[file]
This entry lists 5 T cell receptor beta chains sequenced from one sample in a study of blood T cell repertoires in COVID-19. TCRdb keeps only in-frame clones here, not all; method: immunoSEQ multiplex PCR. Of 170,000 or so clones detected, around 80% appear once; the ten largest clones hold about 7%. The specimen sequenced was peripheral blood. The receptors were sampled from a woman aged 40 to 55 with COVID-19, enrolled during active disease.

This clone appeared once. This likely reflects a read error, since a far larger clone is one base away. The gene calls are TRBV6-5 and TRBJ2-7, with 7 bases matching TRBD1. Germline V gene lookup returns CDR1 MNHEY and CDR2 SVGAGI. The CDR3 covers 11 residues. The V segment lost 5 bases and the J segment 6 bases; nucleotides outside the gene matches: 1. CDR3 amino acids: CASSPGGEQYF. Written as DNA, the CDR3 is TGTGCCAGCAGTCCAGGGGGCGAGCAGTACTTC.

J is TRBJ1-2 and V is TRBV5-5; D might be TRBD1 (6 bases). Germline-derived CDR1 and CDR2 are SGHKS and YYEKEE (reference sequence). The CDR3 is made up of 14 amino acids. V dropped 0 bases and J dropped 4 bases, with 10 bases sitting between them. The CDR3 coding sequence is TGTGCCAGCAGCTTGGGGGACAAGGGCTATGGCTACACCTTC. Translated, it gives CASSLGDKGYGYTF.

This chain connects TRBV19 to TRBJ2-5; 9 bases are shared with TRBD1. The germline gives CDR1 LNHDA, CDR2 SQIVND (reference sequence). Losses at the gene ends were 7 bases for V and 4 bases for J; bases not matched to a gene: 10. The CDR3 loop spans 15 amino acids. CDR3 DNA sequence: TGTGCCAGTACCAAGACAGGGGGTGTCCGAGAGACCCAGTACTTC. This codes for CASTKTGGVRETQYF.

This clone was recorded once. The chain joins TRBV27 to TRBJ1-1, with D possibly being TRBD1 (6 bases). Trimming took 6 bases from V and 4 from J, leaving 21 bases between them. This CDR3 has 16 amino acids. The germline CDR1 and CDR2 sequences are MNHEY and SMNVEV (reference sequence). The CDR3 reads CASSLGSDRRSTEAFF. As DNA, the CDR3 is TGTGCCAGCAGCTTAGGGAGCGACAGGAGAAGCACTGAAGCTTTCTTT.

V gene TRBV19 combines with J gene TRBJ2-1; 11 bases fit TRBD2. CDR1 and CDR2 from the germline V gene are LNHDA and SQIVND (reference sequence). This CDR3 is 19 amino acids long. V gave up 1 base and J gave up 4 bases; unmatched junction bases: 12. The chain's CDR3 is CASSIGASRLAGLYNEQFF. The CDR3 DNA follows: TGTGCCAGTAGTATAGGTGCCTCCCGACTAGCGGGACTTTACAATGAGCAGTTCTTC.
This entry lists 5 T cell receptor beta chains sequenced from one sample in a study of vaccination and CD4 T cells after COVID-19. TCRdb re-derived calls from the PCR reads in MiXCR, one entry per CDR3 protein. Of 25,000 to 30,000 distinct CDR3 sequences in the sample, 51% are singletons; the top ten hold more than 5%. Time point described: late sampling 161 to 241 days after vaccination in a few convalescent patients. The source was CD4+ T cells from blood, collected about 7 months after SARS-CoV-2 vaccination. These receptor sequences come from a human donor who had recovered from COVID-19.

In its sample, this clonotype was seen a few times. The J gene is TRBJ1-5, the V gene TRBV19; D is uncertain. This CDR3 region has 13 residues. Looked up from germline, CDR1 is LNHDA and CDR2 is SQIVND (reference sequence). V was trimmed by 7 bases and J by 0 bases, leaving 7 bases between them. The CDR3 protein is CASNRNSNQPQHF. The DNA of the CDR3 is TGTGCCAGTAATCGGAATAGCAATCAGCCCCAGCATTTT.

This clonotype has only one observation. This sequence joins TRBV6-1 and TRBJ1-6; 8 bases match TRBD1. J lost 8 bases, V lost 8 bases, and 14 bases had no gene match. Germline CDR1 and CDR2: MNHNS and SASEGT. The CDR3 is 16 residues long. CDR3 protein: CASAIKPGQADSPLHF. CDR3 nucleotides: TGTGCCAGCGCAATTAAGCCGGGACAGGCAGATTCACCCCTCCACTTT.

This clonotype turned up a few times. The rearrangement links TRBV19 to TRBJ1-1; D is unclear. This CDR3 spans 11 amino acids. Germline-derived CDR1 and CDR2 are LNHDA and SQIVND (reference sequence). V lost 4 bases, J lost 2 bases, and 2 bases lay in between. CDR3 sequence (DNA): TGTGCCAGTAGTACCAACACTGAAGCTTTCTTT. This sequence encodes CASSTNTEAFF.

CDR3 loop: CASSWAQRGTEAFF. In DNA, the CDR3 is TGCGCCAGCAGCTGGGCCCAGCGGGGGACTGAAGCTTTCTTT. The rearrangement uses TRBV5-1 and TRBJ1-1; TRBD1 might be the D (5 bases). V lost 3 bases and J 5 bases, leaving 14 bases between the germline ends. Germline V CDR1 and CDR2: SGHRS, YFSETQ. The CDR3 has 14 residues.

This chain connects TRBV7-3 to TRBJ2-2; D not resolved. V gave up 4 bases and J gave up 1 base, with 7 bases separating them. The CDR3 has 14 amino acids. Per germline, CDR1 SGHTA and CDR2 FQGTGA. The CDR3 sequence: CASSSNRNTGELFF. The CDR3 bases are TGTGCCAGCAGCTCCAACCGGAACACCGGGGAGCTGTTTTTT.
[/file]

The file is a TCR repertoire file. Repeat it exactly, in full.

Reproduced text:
This entry lists 5 T cell receptor beta chains sequenced from one sample in a study of blood T cell repertoires in COVID-19. TCRdb keeps only in-frame clones here, not all; method: immunoSEQ multiplex PCR. Of 170,000 or so clones detected, around 80% appear once; the ten largest clones hold about 7%. The specimen sequenced was peripheral blood. The receptors were sampled from a woman aged 40 to 55 with COVID-19, enrolled during active disease.

This clone appeared once. This likely reflects a read error, since a far larger clone is one base away. The gene calls are TRBV6-5 and TRBJ2-7, with 7 bases matching TRBD1. Germline V gene lookup returns CDR1 MNHEY and CDR2 SVGAGI. The CDR3 covers 11 residues. The V segment lost 5 bases and the J segment 6 bases; nucleotides outside the gene matches: 1. CDR3 amino acids: CASSPGGEQYF. Written as DNA, the CDR3 is TGTGCCAGCAGTCCAGGGGGCGAGCAGTACTTC.

J is TRBJ1-2 and V is TRBV5-5; D might be TRBD1 (6 bases). Germline-derived CDR1 and CDR2 are SGHKS and YYEKEE (reference sequence). The CDR3 is made up of 14 amino acids. V dropped 0 bases and J dropped 4 bases, with 10 bases sitting between them. The CDR3 coding sequence is TGTGCCAGCAGCTTGGGGGACAAGGGCTATGGCTACACCTTC. Translated, it gives CASSLGDKGYGYTF.

This chain connects TRBV19 to TRBJ2-5; 9 bases are shared with TRBD1. The germline gives CDR1 LNHDA, CDR2 SQIVND (reference sequence). Losses at the gene ends were 7 bases for V and 4 bases for J; bases not matched to a gene: 10. The CDR3 loop spans 15 amino acids. CDR3 DNA sequence: TGTGCCAGTACCAAGACAGGGGGTGTCCGAGAGACCCAGTACTTC. This codes for CASTKTGGVRETQYF.

This clone was recorded once. The chain joins TRBV27 to TRBJ1-1, with D possibly being TRBD1 (6 bases). Trimming took 6 bases from V and 4 from J, leaving 21 bases between them. This CDR3 has 16 amino acids. The germline CDR1 and CDR2 sequences are MNHEY and SMNVEV (reference sequence). The CDR3 reads CASSLGSDRRSTEAFF. As DNA, the CDR3 is TGTGCCAGCAGCTTAGGGAGCGACAGGAGAAGCACTGAAGCTTTCTTT.

V gene TRBV19 combines with J gene TRBJ2-1; 11 bases fit TRBD2. CDR1 and CDR2 from the germline V gene are LNHDA and SQIVND (reference sequence). This CDR3 is 19 amino acids long. V gave up 1 base and J gave up 4 bases; unmatched junction bases: 12. The chain's CDR3 is CASSIGASRLAGLYNEQFF. The CDR3 DNA follows: TGTGCCAGTAGTATAGGTGCCTCCCGACTAGCGGGACTTTACAATGAGCAGTTCTTC.
This entry lists 5 T cell receptor beta chains sequenced from one sample in a study of vaccination and CD4 T cells after COVID-19. TCRdb re-derived calls from the PCR reads in MiXCR, one entry per CDR3 protein. Of 25,000 to 30,000 distinct CDR3 sequences in the sample, 51% are singletons; the top ten hold more than 5%. Time point described: late sampling 161 to 241 days after vaccination in a few convalescent patients. The source was CD4+ T cells from blood, collected about 7 months after SARS-CoV-2 vaccination. These receptor sequences come from a human donor who had recovered from COVID-19.

In its sample, this clonotype was seen a few times. The J gene is TRBJ1-5, the V gene TRBV19; D is uncertain. This CDR3 region has 13 residues. Looked up from germline, CDR1 is LNHDA and CDR2 is SQIVND (reference sequence). V was trimmed by 7 bases and J by 0 bases, leaving 7 bases between them. The CDR3 protein is CASNRNSNQPQHF. The DNA of the CDR3 is TGTGCCAGTAATCGGAATAGCAATCAGCCCCAGCATTTT.

This clonotype has only one observation. This sequence joins TRBV6-1 and TRBJ1-6; 8 bases match TRBD1. J lost 8 bases, V lost 8 bases, and 14 bases had no gene match. Germline CDR1 and CDR2: MNHNS and SASEGT. The CDR3 is 16 residues long. CDR3 protein: CASAIKPGQADSPLHF. CDR3 nucleotides: TGTGCCAGCGCAATTAAGCCGGGACAGGCAGATTCACCCCTCCACTTT.

This clonotype turned up a few times. The rearrangement links TRBV19 to TRBJ1-1; D is unclear. This CDR3 spans 11 amino acids. Germline-derived CDR1 and CDR2 are LNHDA and SQIVND (reference sequence). V lost 4 bases, J lost 2 bases, and 2 bases lay in between. CDR3 sequence (DNA): TGTGCCAGTAGTACCAACACTGAAGCTTTCTTT. This sequence encodes CASSTNTEAFF.

CDR3 loop: CASSWAQRGTEAFF. In DNA, the CDR3 is TGCGCCAGCAGCTGGGCCCAGCGGGGGACTGAAGCTTTCTTT. The rearrangement uses TRBV5-1 and TRBJ1-1; TRBD1 might be the D (5 bases). V lost 3 bases and J 5 bases, leaving 14 bases between the germline ends. Germline V CDR1 and CDR2: SGHRS, YFSETQ. The CDR3 has 14 residues.

This chain connects TRBV7-3 to TRBJ2-2; D not resolved. V gave up 4 bases and J gave up 1 base, with 7 bases separating them. The CDR3 has 14 amino acids. Per germline, CDR1 SGHTA and CDR2 FQGTGA. The CDR3 sequence: CASSSNRNTGELFF. The CDR3 bases are TGTGCCAGCAGCTCCAACCGGAACACCGGGGAGCTGTTTTTT.